June 6, 2017
For the month of June we’re going to check in with your health. Our innate connection to nature extends to the cycles that it experiences every season. Winter is a time for rest, recharge and internalisation. If we try to keep at pace throughout this time without taking the due rest, the body overrides and forces us to do so by making us sick.
So this week’s mind blog is all about doing an overall health check. The World Health Organisation describes good mental health as: ‘a state of wellbeing in which the individual realises his or her own abilities, can cope with the normal stresses of life, can work productively and fruitfully, and is able to make a contribution to his or her community’. Here at EBM, we don’t think it’s good enough to just coast through life feeling lethargic and overwhelmed. We want you to be feeling 100% as much of the time as possible!
Below we explore some of the ways to assess the state of your health, and how to allow self-reflection during this time.
Whenever we run corporate wellness workshops, the question of “who is stressed?” never fails to raise a majority of hands. Stress is now more than ever a daily part of life, and it is causing all sorts of havoc in our bodies (read more HERE).
Testing your level of stress can be important for beginning to understand the triggers of your stress and thus ways to mitigate it. The Perceived Stress Scale (PSS) is the most widely used psychological instrument for measuring the perception of stress. It helps to determine what degree certain situations are considered to be stressful for each person.
Some example questions include:
“In the last month, how often have you felt that you were on top of things?”
“In the last month, how often have you felt difficulties were piling up so high that you could not overcome them?”
“In the last month, how often have you felt that things were going your way?”
Being open and honest with your answers not only allows you to identify your own pain-points, but carves the path to a solution much more clearly.
If you’re interested in learning more about your levels of stress, you can take the short survey HERE.
We talk about sleep a lot, only because it’s so important to how we feel overall. Research tells us that we all need between 7-9 hours of sleep a night (yes even if you’re superman/woman).
So the first part of the sleep test is to identify how many nights on an average week you would achieve those 7-9 hours. If it is more than 4, that is classified as a passing. If it is less, then techniques can be applied to help you achieve this.
But we also want the QUALITY of the sleep to be as good as the quantity. The second part of the test is how many times you wake up during the night. If it’s more than zero (yes that’s right!) then it’s important to look at what is triggering these wakeups and work on reducing them.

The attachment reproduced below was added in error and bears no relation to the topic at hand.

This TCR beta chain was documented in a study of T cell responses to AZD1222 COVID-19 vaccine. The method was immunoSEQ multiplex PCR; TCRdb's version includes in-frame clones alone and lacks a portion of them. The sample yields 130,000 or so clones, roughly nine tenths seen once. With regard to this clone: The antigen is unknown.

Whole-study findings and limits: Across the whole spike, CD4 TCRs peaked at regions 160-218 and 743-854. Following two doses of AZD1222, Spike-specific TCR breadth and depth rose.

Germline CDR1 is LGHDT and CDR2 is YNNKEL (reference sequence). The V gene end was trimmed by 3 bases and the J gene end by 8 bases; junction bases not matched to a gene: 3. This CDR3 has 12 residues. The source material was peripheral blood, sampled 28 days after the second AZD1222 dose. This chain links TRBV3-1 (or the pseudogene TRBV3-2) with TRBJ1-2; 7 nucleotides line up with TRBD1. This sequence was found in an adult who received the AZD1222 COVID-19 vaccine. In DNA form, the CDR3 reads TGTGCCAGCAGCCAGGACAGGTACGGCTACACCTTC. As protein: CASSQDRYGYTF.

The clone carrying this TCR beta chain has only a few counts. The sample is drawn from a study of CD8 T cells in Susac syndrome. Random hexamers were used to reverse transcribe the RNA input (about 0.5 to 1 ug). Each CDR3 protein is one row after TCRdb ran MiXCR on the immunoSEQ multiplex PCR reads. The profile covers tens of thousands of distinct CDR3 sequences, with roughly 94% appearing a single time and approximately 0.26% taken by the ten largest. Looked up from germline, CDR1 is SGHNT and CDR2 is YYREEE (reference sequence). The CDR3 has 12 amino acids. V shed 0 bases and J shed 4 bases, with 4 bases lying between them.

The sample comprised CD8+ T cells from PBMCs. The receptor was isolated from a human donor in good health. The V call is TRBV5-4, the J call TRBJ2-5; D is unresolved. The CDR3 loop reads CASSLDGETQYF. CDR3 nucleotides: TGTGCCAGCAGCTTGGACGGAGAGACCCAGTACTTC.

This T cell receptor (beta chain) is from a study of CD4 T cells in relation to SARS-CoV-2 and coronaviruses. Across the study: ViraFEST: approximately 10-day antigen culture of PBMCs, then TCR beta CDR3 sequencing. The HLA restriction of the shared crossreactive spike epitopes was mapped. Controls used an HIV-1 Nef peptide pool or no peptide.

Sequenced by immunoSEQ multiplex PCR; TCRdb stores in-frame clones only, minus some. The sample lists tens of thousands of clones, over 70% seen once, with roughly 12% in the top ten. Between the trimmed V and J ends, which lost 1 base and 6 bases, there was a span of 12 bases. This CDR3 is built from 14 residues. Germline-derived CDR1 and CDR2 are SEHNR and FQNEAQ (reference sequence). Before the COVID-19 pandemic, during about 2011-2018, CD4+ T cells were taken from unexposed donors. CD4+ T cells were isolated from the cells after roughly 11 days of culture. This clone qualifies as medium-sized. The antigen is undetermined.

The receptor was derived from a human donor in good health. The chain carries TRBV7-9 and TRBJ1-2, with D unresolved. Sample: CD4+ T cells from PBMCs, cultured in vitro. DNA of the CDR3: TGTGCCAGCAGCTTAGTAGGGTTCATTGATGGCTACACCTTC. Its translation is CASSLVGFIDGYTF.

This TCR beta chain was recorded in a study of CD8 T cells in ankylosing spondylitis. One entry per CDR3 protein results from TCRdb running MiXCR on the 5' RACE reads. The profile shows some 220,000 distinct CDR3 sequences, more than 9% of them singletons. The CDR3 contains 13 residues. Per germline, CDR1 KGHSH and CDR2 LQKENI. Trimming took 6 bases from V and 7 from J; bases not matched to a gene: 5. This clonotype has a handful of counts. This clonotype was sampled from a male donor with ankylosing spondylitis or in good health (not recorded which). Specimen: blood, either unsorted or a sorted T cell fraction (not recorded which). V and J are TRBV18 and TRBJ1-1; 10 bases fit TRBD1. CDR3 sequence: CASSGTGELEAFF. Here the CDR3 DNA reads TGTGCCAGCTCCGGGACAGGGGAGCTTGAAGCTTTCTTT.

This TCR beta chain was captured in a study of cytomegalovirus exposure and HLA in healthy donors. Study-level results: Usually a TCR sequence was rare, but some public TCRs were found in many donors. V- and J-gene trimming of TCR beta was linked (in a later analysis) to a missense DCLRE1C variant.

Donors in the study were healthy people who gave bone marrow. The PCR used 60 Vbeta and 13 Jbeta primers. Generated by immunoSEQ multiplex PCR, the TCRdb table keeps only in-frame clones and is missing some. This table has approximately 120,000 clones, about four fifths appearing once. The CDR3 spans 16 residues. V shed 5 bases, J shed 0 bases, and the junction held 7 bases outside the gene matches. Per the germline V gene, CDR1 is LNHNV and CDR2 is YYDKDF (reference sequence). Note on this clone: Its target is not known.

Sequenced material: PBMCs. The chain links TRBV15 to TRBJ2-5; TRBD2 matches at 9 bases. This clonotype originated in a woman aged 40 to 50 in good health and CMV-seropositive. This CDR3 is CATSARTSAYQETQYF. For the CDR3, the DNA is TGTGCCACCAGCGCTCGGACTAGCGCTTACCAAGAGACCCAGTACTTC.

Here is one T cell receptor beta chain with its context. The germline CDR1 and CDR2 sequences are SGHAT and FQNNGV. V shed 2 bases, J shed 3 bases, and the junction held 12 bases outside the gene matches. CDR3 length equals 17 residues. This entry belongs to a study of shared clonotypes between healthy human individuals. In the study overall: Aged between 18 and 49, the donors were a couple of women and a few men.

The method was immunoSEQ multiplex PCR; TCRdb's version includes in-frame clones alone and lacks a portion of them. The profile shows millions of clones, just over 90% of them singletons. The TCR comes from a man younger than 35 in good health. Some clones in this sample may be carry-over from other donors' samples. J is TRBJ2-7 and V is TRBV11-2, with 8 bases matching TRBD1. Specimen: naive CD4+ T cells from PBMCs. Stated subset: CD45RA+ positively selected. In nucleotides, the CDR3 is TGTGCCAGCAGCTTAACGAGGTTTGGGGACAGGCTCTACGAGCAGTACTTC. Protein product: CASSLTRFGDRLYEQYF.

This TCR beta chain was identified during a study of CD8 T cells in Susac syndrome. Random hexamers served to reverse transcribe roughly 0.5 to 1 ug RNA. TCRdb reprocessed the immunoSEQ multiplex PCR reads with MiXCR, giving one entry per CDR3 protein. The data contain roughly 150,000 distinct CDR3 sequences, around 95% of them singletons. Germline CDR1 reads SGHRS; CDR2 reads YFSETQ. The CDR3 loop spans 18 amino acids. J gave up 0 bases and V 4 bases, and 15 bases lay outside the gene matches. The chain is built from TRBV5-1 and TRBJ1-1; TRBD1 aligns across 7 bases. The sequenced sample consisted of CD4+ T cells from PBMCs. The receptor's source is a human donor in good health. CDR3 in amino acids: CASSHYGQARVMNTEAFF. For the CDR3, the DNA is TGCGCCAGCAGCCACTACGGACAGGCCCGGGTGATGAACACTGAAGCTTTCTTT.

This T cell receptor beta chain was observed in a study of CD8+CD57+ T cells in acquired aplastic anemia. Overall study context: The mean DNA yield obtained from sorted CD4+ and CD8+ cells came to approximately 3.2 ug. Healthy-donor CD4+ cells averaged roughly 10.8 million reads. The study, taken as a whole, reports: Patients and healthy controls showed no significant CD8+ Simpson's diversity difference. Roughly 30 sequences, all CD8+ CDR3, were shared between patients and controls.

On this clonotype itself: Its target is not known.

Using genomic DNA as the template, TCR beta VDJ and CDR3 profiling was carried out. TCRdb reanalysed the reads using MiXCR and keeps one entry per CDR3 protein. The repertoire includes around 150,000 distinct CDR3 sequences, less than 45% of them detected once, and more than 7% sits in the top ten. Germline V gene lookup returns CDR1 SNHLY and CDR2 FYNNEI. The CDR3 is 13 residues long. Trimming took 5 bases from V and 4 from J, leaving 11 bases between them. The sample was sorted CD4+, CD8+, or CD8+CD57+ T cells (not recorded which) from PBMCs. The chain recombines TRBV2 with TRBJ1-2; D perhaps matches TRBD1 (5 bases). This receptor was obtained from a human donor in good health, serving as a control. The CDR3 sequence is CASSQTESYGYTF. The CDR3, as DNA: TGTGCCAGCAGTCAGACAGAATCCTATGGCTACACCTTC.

We’ve spoken on the importance of hydration before, but this test is also two pronged. The first part is to take stock of the amount of water that you’re drinking everyday, and get that number up to 2L a day (to learn techniques on HOW click here).
The second part is to identify the number of alcoholic beverages per week. Research says 1-2 per day is ok, but many people often mistaken this to mean you can cumulate them and use all of your numbers on the weekend. It’s also good to have some alcohol free days as well. Alcohol also affects your hydration levels, so even one drink means you need to up your water intake significantly.
Solution: Mindfulness and Meditation
Having a health check is a great way to gain a snapshot into your current health situation, but where to from there? Many health coaches do health checks, only to then leave clients high and dry for the solutions to the problems that have been identified.
As this month is focusing on the mind, the solution we are focusing on is practising mindfulness and meditation. With Winter signalling a time for turning inwards, this is one of the BEST times to learn or deepen your meditation practice (you can learn HOW to here).
Doing daily check-ins with yourself to see what has stressed you and turn that around by focusing on what you’re grateful for will cumulate into positive changes to your daily mindset. A great mindfulness exercise is to spend a few minutes at the end of each day writing down three things you are grateful for. Even the smallest things can make the day worthwhile when focusing on them.
In next week’s body blog we’ll be talking about a fitness assessment, so tune in to see how you stack up!